“And the Spirit and the bride say, 'Come!' And let him who hears say, 'Come!' And let him who thirsts come. And whoever desires, let him take the water of life freely.” - Revelation 22:17
Kempton New Church

Third Law
Day 4


The Laws of the Divine Providence
No external compulsion to religion



And as He entered into a certain village, there met Him ten leprous men, who stood afar off; and they lifted up their voices, saying, Jesus, Master, have mercy upon us! And when He saw them He said to them, Go show yourselves to the priests. And it came to pass that as they went, they were cleansed. And one of them, seeing that he was healed, returned, and with a great voice glorified God, and fell upon his face at His feet, giving Him thanks; and he was a Samaritan. And Jesus answering said, Were there not ten cleansed? But where are the nine? (Luke 17:12-17)

DP 140. No one is reformed in a state of misfortune, if he thinks of God and implores His aid only in that state, because that is a compelled state; consequently as soon as he comes into a free state he goes back to his former state, in which he had thought little or nothing about God. It is otherwise with those who in their former free state had feared God.... By "states of misfortune" are meant states of despair from danger, as in battles, duels, shipwrecks, falls, fires, threatened or unexpected loss of wealth or of office and thus of honors, and other like things. To think of God only when in such dangers is not from God but from self. For the mind is then as it were imprisoned in the body; thus not at liberty, and therefore not in rationality; and apart from these no reformation is possible.

DP 141. No one is reformed in unhealthy mental states, because these take away rationality, and consequently the freedom to act in accordance with reason. For the mind may be sick and unsound; and while a sound mind is rational a sick mind is not. Such unhealthy mental states are melancholy, a spurious or false conscience, hallucinations of various kinds, grief of mind from misfortunes, and anxieties and mental suffering from a vitiated condition of the body. These are sometimes regarded as temptations, but they are not. For genuine temptations have as their objects things spiritual, and in these the mind is wise; but these states have as their objects natural things, and in these the mind is unhealthy.

DP 142. No one is reformed in a state of bodily disease, because the reason is not then in a free state; for the state of the mind depends upon the state of the body. When the body is sick the mind is also sick, because of its separation from the world if for no other reason. For when the mind is removed from the world it may think about God, but not from God, for it does not possess freedom of reason.... As a consequence, if these persons had not been reformed before their sickness, if they die they afterwards become such as they were before the sickness. It is therefore vain to think that any can repent or receive any faith during sickness, for in such repentance there is nothing of action, and in such faith nothing of charity....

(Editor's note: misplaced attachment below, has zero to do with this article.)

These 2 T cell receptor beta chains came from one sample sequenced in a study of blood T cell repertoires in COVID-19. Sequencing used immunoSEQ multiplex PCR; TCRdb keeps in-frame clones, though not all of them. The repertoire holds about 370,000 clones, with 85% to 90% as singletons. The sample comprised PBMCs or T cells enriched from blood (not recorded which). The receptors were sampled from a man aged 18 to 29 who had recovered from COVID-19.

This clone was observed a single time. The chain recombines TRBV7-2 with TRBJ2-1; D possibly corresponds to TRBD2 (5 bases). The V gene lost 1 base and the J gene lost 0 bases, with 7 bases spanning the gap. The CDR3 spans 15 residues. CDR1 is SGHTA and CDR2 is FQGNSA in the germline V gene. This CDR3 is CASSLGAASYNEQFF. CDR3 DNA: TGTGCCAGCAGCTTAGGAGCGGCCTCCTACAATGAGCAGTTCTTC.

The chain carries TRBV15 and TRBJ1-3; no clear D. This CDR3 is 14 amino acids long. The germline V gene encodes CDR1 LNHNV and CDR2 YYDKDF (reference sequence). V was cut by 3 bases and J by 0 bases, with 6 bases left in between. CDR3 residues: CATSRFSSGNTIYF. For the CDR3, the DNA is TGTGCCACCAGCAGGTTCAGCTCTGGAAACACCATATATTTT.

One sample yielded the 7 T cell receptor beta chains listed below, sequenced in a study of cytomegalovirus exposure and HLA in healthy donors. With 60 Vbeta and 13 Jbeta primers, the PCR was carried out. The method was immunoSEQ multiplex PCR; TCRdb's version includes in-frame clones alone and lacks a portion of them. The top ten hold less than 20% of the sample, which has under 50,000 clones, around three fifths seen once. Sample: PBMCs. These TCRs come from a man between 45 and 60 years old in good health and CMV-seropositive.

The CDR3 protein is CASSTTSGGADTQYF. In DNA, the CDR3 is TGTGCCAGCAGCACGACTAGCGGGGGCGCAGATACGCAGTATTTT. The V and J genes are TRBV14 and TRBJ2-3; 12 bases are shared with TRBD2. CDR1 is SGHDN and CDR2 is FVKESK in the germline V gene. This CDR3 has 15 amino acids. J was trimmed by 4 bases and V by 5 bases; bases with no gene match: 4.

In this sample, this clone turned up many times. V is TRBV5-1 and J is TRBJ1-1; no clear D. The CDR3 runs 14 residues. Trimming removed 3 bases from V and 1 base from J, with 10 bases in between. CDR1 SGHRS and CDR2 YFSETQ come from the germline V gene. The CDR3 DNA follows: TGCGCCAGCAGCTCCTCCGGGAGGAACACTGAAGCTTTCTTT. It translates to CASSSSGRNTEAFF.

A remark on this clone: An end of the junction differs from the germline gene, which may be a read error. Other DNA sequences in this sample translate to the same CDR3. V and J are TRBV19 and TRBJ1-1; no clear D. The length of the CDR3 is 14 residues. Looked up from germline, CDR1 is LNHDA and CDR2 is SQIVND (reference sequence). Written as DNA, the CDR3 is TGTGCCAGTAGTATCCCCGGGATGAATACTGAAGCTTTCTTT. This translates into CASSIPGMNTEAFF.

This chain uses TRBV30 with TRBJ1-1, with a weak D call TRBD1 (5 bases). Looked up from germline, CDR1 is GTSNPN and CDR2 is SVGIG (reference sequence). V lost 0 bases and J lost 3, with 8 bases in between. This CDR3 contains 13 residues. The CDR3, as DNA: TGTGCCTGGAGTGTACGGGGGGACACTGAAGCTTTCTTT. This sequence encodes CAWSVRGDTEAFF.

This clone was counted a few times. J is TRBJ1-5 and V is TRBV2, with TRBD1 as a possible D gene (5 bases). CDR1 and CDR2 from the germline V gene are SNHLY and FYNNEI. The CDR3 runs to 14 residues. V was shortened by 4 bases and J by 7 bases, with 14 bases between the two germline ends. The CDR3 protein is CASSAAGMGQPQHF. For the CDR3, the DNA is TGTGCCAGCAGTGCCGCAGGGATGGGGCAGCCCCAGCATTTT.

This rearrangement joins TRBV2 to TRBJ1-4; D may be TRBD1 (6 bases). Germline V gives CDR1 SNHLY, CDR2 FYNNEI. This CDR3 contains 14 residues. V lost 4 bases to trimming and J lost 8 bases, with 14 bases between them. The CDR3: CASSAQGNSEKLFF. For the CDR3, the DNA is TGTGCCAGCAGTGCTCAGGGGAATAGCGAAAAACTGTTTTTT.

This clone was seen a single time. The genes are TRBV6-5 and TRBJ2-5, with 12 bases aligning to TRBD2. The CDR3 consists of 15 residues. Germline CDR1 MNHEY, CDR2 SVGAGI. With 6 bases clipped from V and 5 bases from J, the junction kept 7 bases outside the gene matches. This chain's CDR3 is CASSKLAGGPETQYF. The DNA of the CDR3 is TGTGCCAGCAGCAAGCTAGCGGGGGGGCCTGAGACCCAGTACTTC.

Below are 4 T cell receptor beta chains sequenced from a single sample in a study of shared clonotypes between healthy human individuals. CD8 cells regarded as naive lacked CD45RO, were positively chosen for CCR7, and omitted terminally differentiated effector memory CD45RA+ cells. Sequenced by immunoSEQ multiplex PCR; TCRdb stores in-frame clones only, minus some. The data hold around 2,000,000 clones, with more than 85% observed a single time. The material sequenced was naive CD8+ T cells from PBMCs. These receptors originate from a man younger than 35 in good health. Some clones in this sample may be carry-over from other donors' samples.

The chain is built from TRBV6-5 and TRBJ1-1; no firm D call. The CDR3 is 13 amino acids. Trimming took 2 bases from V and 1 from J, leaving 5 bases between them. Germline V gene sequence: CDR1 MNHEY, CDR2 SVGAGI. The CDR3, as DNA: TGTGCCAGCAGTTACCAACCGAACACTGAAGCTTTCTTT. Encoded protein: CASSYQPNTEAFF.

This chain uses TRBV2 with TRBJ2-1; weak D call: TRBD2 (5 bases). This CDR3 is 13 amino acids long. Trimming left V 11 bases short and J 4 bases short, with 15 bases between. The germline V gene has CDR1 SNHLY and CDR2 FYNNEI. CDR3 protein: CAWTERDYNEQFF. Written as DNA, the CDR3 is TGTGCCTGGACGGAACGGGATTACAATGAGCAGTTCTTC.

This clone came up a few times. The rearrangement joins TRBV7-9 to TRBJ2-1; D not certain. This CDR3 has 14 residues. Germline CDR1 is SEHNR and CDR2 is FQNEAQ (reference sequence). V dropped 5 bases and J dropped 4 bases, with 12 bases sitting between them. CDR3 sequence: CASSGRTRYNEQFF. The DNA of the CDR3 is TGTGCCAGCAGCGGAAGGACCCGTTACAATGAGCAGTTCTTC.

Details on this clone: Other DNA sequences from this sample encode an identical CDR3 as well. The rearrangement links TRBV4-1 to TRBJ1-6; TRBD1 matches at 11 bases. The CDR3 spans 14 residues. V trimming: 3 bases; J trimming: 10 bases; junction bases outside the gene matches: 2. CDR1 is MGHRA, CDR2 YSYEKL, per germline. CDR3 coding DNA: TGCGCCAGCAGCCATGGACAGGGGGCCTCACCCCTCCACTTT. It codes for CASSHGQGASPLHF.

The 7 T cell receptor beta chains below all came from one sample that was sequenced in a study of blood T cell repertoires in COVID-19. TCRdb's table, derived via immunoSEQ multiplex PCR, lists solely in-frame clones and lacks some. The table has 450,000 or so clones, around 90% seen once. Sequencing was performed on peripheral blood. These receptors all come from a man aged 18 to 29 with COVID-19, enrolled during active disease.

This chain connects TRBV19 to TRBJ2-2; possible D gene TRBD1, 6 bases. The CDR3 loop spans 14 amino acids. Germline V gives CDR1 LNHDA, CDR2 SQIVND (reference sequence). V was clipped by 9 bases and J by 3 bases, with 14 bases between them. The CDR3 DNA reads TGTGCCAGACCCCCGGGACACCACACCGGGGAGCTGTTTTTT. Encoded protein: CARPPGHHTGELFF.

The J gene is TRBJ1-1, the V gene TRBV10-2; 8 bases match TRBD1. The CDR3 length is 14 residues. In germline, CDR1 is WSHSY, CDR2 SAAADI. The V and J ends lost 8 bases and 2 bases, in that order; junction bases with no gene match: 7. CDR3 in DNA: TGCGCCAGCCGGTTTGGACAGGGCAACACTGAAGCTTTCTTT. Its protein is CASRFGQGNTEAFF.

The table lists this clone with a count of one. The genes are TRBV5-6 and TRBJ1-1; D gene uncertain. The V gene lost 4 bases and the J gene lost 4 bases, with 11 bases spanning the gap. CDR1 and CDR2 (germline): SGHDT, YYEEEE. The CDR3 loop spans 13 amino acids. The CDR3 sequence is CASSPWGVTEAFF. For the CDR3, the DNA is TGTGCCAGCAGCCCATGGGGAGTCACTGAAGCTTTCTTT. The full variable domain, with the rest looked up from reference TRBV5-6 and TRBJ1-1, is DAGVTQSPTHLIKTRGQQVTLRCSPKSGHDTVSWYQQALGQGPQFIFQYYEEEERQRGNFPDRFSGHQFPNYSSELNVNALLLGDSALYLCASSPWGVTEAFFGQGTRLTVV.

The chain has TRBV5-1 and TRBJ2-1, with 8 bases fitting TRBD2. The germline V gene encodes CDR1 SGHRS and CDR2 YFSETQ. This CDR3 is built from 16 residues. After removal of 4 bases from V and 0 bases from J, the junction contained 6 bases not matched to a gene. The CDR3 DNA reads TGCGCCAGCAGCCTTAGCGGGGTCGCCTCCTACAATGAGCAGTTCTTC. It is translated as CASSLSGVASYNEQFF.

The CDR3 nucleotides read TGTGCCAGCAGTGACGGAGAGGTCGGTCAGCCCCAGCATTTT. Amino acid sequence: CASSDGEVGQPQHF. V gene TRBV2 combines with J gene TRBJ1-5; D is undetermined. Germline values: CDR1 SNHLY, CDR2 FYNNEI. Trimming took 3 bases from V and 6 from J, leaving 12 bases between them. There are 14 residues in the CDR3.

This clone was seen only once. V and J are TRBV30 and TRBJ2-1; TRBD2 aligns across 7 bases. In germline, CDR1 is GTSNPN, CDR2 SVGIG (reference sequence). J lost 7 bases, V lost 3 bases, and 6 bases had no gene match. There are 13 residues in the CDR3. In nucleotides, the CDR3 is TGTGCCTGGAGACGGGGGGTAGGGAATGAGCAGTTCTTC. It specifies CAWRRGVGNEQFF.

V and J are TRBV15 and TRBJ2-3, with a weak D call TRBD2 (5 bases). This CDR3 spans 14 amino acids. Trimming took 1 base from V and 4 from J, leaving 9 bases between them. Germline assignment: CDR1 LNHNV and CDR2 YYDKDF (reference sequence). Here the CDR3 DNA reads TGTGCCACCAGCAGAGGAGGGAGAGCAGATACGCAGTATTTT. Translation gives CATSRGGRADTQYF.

DP 143. No one is reformed in a state of ignorance, because all reformation is effected by means of truths and a life according to them; consequently those who are ignorant of truths cannot be reformed; but if they desire truths from an affection for truths, after death in the spiritual world they are reformed.

DP 144. Neither can anyone be reformed in a state of blindness of the understanding.... The understanding must teach truths, and the will must do them; and when the will does what the understanding teaches its life comes into harmony with the truths.... The understanding is blinded... by a religion that teaches a blind faith, also by false doctrine.... The understanding is also blinded by the lusts of evil.

Questions and Comments

  1. How does the story of cleansing the ten lepers illustrate the truth about man not being reformed spiritually in states of misfortune and sickness, even if they appeal to the Lord for help? And how does it illustrate that it is different for those who beforehand had feared God?
  2. We are taught that “as long as man is in the world... he is kept in freedom to turn himself either to heaven or to hell” (Doc. Life 69). So why does “death bed repentance” not save someone from hell? Is there ever a time that it may be too late to “turn and live” (Ezek. 33)? Is this a question we should ask?
  3. If man cannot be reformed in a state of misfortune or disease why does the Lord permit these things to happen? What good can come out of them? We need to remind ourselves that these things do not come from the Lord, but the Lord does permit them for the sake of man's salvation.
  4. Given the teaching in today's reading about mental illness, how does this explain why the Lord permits mental illness? How might the fact that mental illness often sets in at the end of childhood, when spiritual responsibility commences, help us understand why?
  5. If truths are necessary for man's spiritual reformation, why is it that the teachings of the Heavenly Doctrine are so little known in the world today? How much truth is necessary for salvation?
  6. Since children by nature are not able to fully understand the truth, how much spiritual responsibility should we place on them? How much should we trust them? How much should we excuse them?
  7. The last reading points out that falsity and evil can also blind the understanding and keep a man from being able to be reformed. How then can someone who is in falsity or evil be saved? The answer to this question is given in tomorrow’s reading.
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